Chartists in Loughborough 1840s
The Leicestershire Historian : 1975 : CHARTISTS IN LOUGHBOROUGH Paul A Smith
4 references to Hathern shown in red. Also see notes 1 and 2 at end for related information.
The initiative for Chartism in Leicestershire was taken in Loughborough in August 1838. Late in that month a meeting of Loughborough Radicals was held at which it was decided to form The Loughborough District Branch of the National Union, centred on Birmingham'. In the chair at this meeting was John Skevington and speeches were made by the well known local radicals Thomas Smart, George Turner and J Culley. The aims of the association were simply the 'five radical principles'.
This quickly caught the imagination of the 'lower orders' and by November a Chartist meeting in Loughborough could attract crowds estimated at being between three and seven thousand. Newspapers still referred to it as the 'Loughborough Radical Association'; for they sang the Corn Law hymn and waved an assortment of banners proclaiming different aims. On November 19th, however, the adoption of the national Charter was officially made, following a motion put before another meeting by Thomas Smart.
The local press, especially the Leicester Journal and Midland Counties General Advertiser with its Tory bias, was intent on attacking the Chartists in any way possible. For instance reports about the Chartists linked them with the hated Roman Catholics.
The Chartist activity did, however, cause considerable alarm among the 'respectable inhabitants' of Loughborough. The Chartists were arming in February 1839, and one magistrate reported that 'Pikes are being fabricated in Shepshed and Loughborough. In this latter place pikes were seen this morning in Chartist houses. Two blacksmiths are employed, I have their names . . .' As a result the magistrates made a request for some Metropolitan police and special constables. Again in March the 'Chartists . . . use the most violent and threatening language against the peace, and ... are collecting FIREarms and other deadly weapons'. Forty special constables were appointed for six months and one of the Metropolitan police reported to his Superintendent: The Chartists who are well armed with pikes, many of them with muskets and swords, have a club into which every member pays 1d per week, and when the subscription is sufficient they send to Birmingham for firearms, and then they draw who shall first be supplied with them. Being over in the village the other day, I bought a pike, and thinking you and the Commissioners would like to see I have taken the liberty of sending one which cost 2/3d. There are some which cost only 1/9d, some much less. They are fixed on a shaft about six feet long, which is made of young ash trees.' In the face of this the young constables were supplied with arms, the request being for 'sufficient arms to effectively arm one hundred men One Hundred Muskets and Bayonets, One Hundred Brace of Pistols and Fifty Cutlasses'. A request was also made for a troop of the Leicestershire Regiment to keep order for the day on May 23rd.
Although the magistrates were scared and well equipped, there were no actual riots, as there were in Birmingham, for instance. But tension was mounting and in late July they and the 'respectable inhabitants' applied to the Home Secretary to send troops. The grounds for their fear of 'the turbulent spirit of the lower orders' were: The peculiar situation of the town, the focus and rendezvous of the disaffected from the large villages in the neighbourhood, altogether furnishing a population of about thirty thousand, chiefly employed in the manufacture of stockings, a class of workmen now suffering considerably from depression of wages, and at all times extremely open to revolutionary principles. There are also within ten miles of the town several hundred colliers employed constantly, and a large body of railway labourers is now at work on the Midland Railway both these are classes of men whose aid the rioters rely on. . .'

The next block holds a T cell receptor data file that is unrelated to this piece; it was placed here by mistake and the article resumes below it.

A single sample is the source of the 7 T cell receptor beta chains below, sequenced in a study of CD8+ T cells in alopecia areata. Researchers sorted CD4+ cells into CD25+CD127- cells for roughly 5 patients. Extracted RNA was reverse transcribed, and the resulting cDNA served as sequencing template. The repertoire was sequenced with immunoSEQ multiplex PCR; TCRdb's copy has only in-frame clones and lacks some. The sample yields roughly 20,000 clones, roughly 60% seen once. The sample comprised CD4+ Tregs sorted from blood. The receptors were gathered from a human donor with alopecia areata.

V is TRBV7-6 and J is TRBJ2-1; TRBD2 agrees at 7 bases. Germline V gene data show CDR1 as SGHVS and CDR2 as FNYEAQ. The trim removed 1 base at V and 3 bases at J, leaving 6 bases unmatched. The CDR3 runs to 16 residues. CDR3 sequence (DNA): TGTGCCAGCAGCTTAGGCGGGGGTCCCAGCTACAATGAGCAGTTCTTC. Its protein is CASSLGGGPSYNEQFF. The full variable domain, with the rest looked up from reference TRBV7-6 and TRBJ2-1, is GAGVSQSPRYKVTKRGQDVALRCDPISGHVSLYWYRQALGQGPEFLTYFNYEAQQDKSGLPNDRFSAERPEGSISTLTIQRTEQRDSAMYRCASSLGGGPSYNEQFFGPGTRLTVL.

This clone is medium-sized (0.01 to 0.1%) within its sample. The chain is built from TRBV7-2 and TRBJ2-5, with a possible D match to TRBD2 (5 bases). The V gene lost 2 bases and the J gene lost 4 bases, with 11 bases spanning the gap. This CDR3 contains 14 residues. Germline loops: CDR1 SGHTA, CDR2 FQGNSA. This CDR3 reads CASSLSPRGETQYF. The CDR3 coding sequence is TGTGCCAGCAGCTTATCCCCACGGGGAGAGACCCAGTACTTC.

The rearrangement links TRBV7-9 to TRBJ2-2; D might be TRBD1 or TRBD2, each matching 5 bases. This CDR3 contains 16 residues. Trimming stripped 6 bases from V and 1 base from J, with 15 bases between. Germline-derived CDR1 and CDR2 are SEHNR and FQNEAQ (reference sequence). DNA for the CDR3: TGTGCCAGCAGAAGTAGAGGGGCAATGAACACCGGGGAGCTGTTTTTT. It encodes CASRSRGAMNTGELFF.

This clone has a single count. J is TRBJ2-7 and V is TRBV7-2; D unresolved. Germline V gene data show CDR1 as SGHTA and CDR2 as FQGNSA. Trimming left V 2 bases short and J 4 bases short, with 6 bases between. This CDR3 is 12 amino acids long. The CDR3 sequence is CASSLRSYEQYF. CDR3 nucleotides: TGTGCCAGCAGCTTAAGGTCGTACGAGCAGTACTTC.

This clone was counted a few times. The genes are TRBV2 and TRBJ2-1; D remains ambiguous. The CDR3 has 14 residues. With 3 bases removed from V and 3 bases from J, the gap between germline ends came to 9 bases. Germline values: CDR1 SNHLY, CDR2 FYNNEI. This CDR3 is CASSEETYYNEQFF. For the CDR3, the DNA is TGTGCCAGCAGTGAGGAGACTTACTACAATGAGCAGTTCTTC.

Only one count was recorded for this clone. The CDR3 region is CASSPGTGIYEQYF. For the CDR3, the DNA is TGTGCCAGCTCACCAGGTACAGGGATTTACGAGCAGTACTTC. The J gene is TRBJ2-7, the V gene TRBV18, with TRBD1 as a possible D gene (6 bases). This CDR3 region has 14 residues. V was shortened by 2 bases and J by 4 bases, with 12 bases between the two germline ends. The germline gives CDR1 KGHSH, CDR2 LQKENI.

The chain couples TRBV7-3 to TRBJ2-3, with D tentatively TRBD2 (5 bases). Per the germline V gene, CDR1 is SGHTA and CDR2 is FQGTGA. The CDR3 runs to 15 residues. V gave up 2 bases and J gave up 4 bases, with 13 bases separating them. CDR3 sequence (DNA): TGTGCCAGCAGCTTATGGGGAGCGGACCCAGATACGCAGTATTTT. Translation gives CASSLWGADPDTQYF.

At the same time they arrested the two Chartist leaders, George Turner and Charles Jarratt, both frame-work knitters, on a charge of using seditious language at a public meeting. The main evidence for the prosecution was that of James Harris, a police officer: 'Charles Jarratt . . . spoke for more than half an hour. He asked whether they would cease work agreeably to the orders of the Convention. Yes was the general cry. Asked 'Are you all ready when called upon? . . . Yes Yes . . . Have you any arms,if not pawn yourself and your clothes and buy them .. .applause ... We will. We will ... We are ready now . . We will have what we want... We will never cease till we get it. 'I do not mean to be content with a sheep's head, I will have leg of mutton, and a ham, and a pig too. I have worked hard for twenty years and I should be better off by ceasing to work.' Some persons in the crowd cried: 'Let us begin now!'; some rebuked them saying, 'Not yet'. The evidence was not, however, thought sufficient for a prosecution, 'owing to the refusal of witnesses to come forward through intimidation and fear'.
There was dissatisfaction with the steps taken by the Home Secretary to protect the town: 'It is true that you placed arms in the hands of about forty pensioners, mostly aged and infirm men, as well as in the hands of about fifty Special Constables, persons wholly unaccustomed to the use of arms and discipline.' The troops that were asked for arrived and the large sum of one thousand pounds was spent in converting a workhouse into a barracks for them. Chartist activity continued in Loughborough and the surrounding villages. A haystack belonging to Mr Poynder was set on fire after Mrs Poynder had refused to contribute to Chartist funds. In August, according to the evidence of the same police officer, James Harris, one Isaac Simpkin of Shepshed, a framework knitter, had been found at work on a Sunday by Robert Kirkby of Loughborough, who had told him to stop work and join the Chartists. Simpkin told Harris that, on his refusing: 'Immediately the door was forced open, and Kirkby entered and struck him a violent blow in the mouth which cut his gums severely and loosened several of his teeth.. .he also said that because he would not join the Chartists he had had his windows broken and was obliged every night to place boxes at his bedroom windows to prevent his being injured by stones being thrown in. He was in continual fear and alarm.'